From Berkeley Lab: “Clocking an Accelerating Universe: First Results from BOSS” 

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Berkeley Lab

Berkeley Lab scientists are the leaders of BOSS, the Baryon Oscillation Spectroscopic Survey. They and their colleagues in the third Sloan Digital Sky Survey have announced the most precise measurements ever made of the era when dark energy turned on.

Julie Chao
March 30, 2012

“Some six billion light years ago, almost halfway from now back to the big bang, the universe was undergoing an elemental change. Held back until then by the mutual gravitational attraction of all the matter it contained, the universe had been expanding ever more slowly. Then, as matter spread out and its density decreased, dark energy took over and expansion began to accelerate.

Today BOSS, the Baryon Oscillation Spectroscopic Survey, the largest component of the third Sloan Digital Sky Survey (SDSS-III), announced the most accurate measurement yet of the distance scale of the universe during the era when dark energy turned on.

‘We’ve made precision measurements of the large-scale structure of the universe five to seven billion years ago – the best measure yet of the size of anything outside the Milky Way,’ says David Schlegel of the Physics Division at the U.S. Department of Energy’s Lawrence Berkeley National Laboratory (Berkeley Lab), BOSS’s principal investigator. “We’re pushing out to the distances when dark energy turned on, where we can start to do experiments to find out what’s causing accelerating expansion.”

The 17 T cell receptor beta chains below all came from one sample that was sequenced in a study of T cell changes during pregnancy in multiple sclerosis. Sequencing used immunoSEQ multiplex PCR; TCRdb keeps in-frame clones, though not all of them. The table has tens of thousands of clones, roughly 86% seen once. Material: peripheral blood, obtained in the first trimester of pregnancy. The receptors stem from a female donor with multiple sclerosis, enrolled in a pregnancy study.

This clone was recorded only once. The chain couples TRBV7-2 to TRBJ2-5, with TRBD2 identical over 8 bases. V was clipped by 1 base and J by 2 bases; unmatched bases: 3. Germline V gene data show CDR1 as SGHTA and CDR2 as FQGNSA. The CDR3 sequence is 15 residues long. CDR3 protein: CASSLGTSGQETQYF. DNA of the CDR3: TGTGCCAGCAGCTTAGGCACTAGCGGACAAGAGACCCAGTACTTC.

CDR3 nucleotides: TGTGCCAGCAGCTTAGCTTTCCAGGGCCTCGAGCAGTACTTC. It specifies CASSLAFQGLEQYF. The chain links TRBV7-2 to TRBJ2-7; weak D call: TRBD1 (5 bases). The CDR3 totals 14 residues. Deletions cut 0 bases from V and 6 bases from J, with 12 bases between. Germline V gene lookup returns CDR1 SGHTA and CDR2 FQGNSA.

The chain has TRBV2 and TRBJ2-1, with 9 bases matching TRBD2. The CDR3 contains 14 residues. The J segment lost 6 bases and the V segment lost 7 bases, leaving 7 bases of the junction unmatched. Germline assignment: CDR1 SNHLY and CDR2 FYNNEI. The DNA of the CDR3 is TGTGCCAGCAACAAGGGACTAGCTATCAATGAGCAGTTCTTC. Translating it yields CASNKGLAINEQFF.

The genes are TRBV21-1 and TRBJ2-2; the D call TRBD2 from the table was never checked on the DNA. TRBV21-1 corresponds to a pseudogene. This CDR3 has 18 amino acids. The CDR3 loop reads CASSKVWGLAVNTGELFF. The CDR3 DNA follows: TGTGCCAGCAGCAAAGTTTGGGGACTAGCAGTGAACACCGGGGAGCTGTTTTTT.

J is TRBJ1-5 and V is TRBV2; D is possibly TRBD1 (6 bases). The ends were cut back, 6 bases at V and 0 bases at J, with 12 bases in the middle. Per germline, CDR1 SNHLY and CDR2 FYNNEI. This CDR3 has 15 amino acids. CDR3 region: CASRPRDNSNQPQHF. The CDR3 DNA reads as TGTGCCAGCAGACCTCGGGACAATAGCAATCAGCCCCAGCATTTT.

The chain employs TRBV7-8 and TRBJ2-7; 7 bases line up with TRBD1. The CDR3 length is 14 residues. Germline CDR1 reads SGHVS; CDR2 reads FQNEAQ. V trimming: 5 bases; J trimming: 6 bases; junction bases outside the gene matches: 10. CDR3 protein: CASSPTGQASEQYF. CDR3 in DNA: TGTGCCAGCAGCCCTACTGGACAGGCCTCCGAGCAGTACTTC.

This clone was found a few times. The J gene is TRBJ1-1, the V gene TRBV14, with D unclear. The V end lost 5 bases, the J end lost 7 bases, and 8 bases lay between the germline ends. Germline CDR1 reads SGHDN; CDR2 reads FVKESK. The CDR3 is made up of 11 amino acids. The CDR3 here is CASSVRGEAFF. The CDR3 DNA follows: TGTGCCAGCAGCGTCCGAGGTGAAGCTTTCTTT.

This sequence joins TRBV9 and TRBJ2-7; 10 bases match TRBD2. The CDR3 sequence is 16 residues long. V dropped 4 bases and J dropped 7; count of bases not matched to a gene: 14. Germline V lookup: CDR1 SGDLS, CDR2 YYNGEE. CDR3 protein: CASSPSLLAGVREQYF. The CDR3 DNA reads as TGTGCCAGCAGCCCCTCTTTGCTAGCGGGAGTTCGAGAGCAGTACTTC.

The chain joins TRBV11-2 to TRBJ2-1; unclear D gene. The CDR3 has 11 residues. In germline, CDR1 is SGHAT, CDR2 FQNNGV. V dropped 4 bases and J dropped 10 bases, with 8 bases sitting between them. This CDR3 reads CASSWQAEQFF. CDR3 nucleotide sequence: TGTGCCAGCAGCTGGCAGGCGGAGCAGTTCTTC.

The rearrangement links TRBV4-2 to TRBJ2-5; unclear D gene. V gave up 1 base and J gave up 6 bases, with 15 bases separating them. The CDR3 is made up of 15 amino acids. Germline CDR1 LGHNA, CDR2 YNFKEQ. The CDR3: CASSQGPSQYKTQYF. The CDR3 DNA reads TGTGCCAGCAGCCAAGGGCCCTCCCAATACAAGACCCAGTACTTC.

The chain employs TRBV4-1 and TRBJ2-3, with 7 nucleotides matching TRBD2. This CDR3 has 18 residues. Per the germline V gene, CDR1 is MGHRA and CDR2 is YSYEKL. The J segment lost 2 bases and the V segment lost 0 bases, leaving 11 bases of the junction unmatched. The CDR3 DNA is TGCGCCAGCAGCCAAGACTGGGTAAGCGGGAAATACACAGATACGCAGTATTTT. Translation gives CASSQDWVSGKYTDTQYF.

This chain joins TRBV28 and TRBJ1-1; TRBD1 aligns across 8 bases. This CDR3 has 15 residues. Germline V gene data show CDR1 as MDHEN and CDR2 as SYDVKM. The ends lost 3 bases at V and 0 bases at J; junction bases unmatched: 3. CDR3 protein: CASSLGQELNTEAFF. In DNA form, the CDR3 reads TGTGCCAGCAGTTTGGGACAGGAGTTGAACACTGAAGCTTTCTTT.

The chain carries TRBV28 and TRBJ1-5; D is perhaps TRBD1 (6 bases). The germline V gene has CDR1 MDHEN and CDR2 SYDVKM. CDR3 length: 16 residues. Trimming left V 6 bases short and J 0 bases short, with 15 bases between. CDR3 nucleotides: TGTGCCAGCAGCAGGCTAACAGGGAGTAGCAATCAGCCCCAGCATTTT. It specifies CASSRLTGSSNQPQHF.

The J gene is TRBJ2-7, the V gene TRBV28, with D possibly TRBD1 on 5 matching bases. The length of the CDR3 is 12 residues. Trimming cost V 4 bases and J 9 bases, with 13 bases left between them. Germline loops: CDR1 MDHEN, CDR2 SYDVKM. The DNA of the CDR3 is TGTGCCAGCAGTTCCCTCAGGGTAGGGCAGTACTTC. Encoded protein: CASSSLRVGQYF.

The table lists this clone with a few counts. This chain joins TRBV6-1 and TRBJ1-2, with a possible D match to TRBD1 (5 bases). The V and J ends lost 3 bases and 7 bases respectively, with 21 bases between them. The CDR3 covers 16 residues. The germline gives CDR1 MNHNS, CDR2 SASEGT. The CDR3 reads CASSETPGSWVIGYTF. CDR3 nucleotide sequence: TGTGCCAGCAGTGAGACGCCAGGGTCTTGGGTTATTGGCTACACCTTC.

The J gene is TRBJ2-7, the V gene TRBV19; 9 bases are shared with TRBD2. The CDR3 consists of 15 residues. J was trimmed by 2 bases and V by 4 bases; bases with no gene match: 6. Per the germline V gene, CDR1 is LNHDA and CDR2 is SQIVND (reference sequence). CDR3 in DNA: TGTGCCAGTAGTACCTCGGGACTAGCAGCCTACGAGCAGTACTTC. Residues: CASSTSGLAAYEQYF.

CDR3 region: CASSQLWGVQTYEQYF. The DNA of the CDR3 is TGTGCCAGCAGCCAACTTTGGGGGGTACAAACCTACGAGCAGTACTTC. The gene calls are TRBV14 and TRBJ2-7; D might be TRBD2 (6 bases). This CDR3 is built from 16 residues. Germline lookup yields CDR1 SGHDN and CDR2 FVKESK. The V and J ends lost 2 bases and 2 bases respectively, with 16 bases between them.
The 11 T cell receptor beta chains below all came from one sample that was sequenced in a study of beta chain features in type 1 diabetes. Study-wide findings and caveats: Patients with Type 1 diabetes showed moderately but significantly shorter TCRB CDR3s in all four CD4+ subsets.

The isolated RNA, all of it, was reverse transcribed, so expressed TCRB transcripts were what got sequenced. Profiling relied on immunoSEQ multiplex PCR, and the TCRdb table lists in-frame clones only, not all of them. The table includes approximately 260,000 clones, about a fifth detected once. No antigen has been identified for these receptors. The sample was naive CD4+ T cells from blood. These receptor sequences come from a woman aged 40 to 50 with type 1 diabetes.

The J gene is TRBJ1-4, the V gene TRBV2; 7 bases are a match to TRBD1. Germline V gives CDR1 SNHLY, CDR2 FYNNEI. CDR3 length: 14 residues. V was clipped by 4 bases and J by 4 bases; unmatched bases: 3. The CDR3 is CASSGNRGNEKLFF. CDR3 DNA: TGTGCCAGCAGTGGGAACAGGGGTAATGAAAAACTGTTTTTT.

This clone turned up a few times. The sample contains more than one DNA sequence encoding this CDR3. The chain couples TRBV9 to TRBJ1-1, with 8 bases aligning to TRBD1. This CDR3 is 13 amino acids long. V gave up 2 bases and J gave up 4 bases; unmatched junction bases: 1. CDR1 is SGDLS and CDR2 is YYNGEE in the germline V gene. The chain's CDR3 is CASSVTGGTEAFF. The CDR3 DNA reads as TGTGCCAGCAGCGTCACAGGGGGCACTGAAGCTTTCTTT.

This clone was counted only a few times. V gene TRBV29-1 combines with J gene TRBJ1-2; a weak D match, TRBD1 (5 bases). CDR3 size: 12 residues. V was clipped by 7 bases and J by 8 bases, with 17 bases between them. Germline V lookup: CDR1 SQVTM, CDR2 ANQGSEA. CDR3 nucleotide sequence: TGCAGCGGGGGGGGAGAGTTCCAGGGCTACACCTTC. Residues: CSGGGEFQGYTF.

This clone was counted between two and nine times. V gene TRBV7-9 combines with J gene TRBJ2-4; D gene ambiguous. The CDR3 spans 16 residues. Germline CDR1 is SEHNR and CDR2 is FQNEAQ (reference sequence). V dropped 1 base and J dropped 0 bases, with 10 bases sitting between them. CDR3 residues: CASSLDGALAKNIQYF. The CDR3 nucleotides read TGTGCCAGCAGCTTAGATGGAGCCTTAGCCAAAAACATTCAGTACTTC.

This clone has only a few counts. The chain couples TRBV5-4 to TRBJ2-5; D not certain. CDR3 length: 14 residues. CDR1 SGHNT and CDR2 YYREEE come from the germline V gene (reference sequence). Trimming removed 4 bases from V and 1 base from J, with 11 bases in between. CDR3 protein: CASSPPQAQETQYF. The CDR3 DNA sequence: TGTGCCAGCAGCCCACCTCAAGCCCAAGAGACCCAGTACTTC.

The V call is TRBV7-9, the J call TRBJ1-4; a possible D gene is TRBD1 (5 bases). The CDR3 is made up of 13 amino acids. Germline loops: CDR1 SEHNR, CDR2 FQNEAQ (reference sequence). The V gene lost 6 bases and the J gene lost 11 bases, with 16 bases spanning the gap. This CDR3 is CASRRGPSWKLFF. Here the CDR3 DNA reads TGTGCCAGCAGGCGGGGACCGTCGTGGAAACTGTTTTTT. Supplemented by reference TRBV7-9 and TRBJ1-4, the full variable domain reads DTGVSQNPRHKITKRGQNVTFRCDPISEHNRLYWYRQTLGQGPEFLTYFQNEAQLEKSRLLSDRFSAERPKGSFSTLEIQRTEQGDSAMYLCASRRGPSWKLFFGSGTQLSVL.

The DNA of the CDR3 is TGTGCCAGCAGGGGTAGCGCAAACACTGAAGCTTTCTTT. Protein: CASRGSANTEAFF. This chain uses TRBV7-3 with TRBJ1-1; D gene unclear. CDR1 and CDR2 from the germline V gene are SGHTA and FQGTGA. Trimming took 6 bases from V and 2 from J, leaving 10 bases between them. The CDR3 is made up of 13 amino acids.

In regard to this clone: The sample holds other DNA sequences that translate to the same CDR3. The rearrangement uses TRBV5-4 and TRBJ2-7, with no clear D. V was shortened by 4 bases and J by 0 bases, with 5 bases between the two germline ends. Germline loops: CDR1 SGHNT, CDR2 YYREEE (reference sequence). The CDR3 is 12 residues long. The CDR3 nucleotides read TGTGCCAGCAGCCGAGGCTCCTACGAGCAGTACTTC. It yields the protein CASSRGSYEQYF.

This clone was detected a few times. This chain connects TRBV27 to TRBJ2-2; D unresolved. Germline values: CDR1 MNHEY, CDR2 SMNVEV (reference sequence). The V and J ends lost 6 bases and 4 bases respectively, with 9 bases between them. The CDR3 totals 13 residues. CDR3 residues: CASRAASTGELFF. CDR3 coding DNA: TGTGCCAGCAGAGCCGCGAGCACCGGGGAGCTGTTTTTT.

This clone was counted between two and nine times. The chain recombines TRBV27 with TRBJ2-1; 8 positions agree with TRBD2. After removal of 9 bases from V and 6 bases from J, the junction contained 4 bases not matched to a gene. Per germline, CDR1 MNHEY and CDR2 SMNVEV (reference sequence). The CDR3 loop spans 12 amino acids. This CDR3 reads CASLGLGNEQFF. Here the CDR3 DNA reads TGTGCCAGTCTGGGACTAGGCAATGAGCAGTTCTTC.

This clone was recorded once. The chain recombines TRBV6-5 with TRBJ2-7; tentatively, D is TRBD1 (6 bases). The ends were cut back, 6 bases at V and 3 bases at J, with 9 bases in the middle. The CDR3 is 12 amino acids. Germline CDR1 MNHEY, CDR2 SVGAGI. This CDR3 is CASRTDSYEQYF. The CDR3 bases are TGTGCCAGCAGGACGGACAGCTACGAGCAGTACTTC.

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BOSS measures the three-dimensional clustering of galaxies at various redshifts, revealing their precise distance, the age of the universe at that redshift, and how fast the universe has expanded. The measurement uses a “standard ruler” based on the regular variations of the temperature of the cosmic microwave background (CMB), which reveal variations in the density of matter in the early universe that gave rise to the later clustering of galaxies and large-scale structure of the universe today. (Click on image for best resolution. Credit: Eric Huff, the SDSS-III team, and the South Pole Telescope team. Graphic by Zosia Rostomian)

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For each 15-minute exposure of the deep sky, astronomers plug a thousand optical fibers into a plate that fits at the focal plane of the Sloan Telescope. Each fiber feeds the light of an individual galaxy to BOSS’s advanced spectrograph. (Photo by Dan Long, Senior Operations Engineer, Apache Point Observatory)

See the full article here.

A US Department of Energy National Laboratory Operated by the University of California

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